than you,


THE COLLAR OF FREEDOM. “But the loftier freedom that manhood implies,

Of course, you will gladly forego;

For your friends, your late masters, have deemI HAD a strange vision while musing at eve,

ed it unwise That did all reality seem ;

Such dangerous boon to bestow. For humanity's sake I would gladly believe,

“Thus, with all the freedom which prudence It may prove to be only a dream.


The black should receive from the white, America's genius all radiant stood, Conferring reward and applause

I trust to your friends, with the chain in their

hands, On the champions brave and the counsellors

To lead you and guide you aright.” good, Who have faithfully fought in her cause.

She ceased, and I started awe-struck and

amazed, She gave her white heroes with liberal hand,

So real the pageant did seem, The honors their valor had earned ; And then with a smile condescending and And I said, as I did when upon it I gazed,

I trust it is only a dream. bland, To her sable-hued champions she turned.

- Christian Inquirer. “None stood by their country more bravely

When ready to sink 'neath her foes, And now in a spirit of gratitude true, Behold the reward she bestows!”

CHILI VINEGAR FOR SPAIN. Round each swarthy neck then a collar she

cast, Inscribed with the words — “I AM FREE!”

Dox. But a long pendent chain through cach collar that passed,

Will you force me, will-I-nill-I, to refrain from Could hardly for ornament be!

hurting Chili?

Oh! how partial and how silly is your conduct, A strange badge of freedom this collar thought don't you see? I,

Why you quietly let Russia trample Poland, And stranger reward for the brave;

Sir, and Prussia And so thought the freedmen, I judged, by the Plunder Denmark, yet to crush a little State sigh

won't suffer me. And piteous look which they gave.

Јонх. . “ This collar of freedom must win you applause,”

Yes, but Denmark, Don, and Poland, are comShe said, “ for all by it may see,

mercially as no land, To those who have battled and bled in her I'm for chivalry a Roland when aggression canse,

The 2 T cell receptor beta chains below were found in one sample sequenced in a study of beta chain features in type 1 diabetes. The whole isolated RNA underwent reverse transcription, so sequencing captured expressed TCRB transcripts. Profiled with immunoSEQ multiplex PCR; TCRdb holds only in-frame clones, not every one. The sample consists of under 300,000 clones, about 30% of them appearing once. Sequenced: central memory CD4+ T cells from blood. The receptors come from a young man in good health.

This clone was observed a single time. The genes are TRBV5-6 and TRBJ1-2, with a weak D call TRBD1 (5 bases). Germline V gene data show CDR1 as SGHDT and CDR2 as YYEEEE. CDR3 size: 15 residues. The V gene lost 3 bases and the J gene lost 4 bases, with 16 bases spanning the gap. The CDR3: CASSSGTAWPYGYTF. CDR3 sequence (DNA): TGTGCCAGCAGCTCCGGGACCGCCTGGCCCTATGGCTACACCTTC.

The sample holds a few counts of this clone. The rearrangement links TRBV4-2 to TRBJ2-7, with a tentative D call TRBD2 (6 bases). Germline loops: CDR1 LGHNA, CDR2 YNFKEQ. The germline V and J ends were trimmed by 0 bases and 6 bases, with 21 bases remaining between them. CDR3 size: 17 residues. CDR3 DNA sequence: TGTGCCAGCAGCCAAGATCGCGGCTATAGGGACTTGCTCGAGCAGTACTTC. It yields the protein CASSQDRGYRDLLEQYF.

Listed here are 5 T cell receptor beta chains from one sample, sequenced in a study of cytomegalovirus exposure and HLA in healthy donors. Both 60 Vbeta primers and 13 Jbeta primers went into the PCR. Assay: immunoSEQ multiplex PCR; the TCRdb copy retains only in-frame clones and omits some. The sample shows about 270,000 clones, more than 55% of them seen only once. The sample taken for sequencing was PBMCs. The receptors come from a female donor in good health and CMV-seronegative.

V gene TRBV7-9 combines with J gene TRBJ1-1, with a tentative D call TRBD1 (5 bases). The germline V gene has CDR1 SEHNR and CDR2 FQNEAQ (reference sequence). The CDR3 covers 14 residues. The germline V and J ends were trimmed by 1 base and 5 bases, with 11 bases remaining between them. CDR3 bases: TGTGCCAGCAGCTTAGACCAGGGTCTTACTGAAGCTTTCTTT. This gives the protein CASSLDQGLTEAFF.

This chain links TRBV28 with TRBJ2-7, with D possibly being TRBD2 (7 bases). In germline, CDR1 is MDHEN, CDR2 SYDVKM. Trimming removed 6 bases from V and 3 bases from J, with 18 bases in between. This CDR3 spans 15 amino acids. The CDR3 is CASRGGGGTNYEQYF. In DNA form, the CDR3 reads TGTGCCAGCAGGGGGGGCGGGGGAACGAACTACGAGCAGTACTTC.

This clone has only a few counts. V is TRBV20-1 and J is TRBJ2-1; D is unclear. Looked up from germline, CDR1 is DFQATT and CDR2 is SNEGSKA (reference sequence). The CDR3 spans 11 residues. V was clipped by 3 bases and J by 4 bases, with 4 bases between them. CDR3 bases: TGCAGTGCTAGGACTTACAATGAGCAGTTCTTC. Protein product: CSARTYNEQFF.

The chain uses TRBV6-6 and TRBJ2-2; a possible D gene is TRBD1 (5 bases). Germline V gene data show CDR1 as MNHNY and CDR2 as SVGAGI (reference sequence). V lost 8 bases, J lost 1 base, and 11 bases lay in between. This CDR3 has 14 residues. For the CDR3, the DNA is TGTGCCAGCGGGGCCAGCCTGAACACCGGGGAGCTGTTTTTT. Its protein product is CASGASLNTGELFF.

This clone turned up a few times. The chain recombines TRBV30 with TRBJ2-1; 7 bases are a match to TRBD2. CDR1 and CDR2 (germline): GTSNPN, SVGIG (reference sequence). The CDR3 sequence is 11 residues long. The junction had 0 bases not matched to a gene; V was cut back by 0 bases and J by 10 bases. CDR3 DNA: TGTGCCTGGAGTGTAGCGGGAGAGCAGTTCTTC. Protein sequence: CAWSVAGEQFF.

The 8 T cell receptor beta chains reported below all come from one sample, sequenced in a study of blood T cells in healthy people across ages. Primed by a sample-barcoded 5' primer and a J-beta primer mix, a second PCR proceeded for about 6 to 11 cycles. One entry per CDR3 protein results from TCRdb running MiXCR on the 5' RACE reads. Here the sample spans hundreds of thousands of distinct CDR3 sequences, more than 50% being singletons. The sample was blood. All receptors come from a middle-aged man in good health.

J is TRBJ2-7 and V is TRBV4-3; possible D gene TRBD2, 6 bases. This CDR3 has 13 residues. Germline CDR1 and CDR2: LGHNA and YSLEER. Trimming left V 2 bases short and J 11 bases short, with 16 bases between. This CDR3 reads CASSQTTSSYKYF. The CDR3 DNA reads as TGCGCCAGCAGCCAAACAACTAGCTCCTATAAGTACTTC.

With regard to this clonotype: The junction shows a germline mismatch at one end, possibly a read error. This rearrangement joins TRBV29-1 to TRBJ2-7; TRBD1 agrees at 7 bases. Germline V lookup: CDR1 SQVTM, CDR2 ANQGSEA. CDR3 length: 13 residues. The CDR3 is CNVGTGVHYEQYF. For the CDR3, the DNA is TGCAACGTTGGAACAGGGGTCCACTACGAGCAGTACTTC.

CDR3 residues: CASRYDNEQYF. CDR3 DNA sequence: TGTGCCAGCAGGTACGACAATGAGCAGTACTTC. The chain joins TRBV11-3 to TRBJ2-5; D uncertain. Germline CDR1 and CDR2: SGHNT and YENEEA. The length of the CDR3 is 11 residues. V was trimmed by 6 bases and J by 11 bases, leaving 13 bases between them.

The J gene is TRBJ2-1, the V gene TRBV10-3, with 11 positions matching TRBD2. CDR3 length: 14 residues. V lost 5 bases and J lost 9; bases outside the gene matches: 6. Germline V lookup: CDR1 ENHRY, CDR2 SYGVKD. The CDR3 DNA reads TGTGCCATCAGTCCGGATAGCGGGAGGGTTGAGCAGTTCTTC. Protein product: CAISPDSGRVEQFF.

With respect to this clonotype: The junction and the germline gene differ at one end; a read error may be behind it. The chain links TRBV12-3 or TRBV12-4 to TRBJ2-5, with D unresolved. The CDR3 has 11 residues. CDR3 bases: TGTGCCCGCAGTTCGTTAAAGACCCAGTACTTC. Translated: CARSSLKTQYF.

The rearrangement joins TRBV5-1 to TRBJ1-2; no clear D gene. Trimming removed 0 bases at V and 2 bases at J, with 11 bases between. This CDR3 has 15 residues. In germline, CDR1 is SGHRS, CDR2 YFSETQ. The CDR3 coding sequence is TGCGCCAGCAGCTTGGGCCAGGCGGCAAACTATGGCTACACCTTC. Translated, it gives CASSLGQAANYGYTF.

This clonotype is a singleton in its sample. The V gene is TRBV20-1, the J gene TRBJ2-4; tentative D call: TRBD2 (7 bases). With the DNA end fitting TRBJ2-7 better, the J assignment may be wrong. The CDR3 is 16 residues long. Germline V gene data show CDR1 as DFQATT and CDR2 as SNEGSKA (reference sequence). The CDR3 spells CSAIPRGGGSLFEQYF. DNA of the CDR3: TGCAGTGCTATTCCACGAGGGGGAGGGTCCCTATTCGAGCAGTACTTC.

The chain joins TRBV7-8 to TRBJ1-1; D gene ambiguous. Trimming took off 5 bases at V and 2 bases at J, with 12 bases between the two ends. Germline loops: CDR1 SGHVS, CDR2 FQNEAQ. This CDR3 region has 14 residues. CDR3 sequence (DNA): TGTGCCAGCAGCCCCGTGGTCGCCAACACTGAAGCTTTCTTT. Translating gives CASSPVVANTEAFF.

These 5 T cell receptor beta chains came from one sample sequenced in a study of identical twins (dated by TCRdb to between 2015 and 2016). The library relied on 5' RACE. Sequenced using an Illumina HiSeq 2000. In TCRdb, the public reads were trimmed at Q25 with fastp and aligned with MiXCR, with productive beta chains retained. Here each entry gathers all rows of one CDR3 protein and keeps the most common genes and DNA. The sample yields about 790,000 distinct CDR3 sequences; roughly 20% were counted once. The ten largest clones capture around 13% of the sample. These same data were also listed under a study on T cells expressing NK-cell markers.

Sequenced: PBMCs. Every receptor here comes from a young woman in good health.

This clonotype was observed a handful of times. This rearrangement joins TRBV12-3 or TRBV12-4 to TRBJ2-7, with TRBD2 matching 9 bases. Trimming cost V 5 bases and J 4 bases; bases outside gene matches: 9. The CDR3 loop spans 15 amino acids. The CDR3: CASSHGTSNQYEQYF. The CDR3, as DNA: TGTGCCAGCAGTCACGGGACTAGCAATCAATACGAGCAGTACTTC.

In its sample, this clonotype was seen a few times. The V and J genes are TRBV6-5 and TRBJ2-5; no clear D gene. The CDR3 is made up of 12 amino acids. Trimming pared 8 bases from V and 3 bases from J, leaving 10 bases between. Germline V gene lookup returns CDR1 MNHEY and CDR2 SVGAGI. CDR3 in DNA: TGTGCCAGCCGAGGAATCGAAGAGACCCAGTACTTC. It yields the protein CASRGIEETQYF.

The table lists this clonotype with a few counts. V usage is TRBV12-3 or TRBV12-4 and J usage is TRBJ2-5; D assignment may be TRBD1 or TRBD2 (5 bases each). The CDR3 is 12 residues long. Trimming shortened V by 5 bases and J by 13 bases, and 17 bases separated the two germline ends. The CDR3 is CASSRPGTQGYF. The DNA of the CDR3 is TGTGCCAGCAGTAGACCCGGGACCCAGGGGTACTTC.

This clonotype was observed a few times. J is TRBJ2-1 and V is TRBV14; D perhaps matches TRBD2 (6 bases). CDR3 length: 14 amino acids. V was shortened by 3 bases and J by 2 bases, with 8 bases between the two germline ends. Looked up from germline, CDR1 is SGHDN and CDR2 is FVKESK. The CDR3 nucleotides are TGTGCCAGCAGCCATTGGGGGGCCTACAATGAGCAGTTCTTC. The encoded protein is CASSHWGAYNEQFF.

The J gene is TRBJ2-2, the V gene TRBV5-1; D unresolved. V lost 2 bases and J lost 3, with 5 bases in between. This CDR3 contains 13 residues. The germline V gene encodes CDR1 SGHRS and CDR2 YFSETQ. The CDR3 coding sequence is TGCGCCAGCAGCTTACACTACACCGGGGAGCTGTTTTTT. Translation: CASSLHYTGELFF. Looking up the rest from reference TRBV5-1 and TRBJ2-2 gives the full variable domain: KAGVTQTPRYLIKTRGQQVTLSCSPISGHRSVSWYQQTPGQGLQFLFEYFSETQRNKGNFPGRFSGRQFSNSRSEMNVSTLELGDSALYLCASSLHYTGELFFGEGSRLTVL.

stops my trade. How grateful a nation can be.

True, the Czar did Poland smother; Prussia's

Monarch robbed his brother: “And though your late master still hold by the But they neither, one or other, did my customchain,

ers blockade. Lest freedom your ruin should be, They never can make of you chattels again – You shan't murder, you shan't plunder ; if I This collar declares you are free.

knock your Donship under,

It will cost me less to thunder than it would to “You are free to submit, you are free to obey, let you prey.

You are free, if submissive, to live; You must know my toleration of foul wrong And you have the freedom to work for such and spoliation pay

Is a question of taxation - how will intervenAs the white man may grudgingly give.

tion pay?


From the Shilling Magazine. I know not why; but something in her eyes LADY JAY'S LOVER.

Thus wrought on mine, and in her full-lipped

mouth The quiet autumn of my life has come, Pouting, yet pensive, like a child aggrieved, A sober eventide, with yet some gleams Taking its wrongs in sorrow, not in wrath. Of mellowed gold, of smiles serenely sweet, Later I knew how this same pensive mouth Some tender memories of days now dead, Could smile, and how those tender, shaded Some tranquil present joys, some future hopes eyes For here, more for hereafter, and my days Could pierce a soul that now they only stirred Flow calmly on beneath God's loving eye. With an emotion deep but undefined.

And I, like one who after travelling long And thus the time wore on. Hubert and I Has reached a high hill-top, and turns to gaze Were struggling upwards, seeing day by day Upon the route now traversed, pause at times Our efforts bursting into vigorous bud With retrospective eye, and wondering see That promised early bloom and mellow fruit, Clearly set out before me on the plain

And still wrought till the promise of our spring The landmarks that have each a tale to tell Summer fulfilled. And then the day arrived Of fears, hopes, passions, aspirations high, When the world's sun shone brightly forth and Dangers, despairs, sick faintings by the way,

smiled Bold risings up unvanquished.

Upon our new-plucked laurels, and we found

And 'mid all, The world's hand offered us, its massive doors Clearer than all, deeper, more bright, more Flung wide on well-oiled hinges to admit dear

Those whose good wits had struggled long to find More dear a thousandfold ! — rises a shape, The Open Sesame. The image of my young life's one young love.

The world does well I cannot tell when first I saw her face.

To crown success well wrought for. I, for one, Hubert and I - we were young writers both, When hardest pushed and most despondent, felt Striving to earn our crust, because we knew I had no right to claim its smiles until The homes we left had only bread enough I had deserved them. For the world lacks time To feed the helpless ones, while we had hands To spy out“ modest merit,” and to see And hearts and heads — or so, at least, we A man's end in his crude beginning — he hoped

Must show his work complete, and not expect (Not without reason, as the event declared) The world to follow patient every step To win our own, and honour further on, Of his slow progress. The first stage passed. — Hubert and I, I say,

Hubert held aloof, Were wont at times, when work was slack, or Not from false pride, but from an unnamed fear when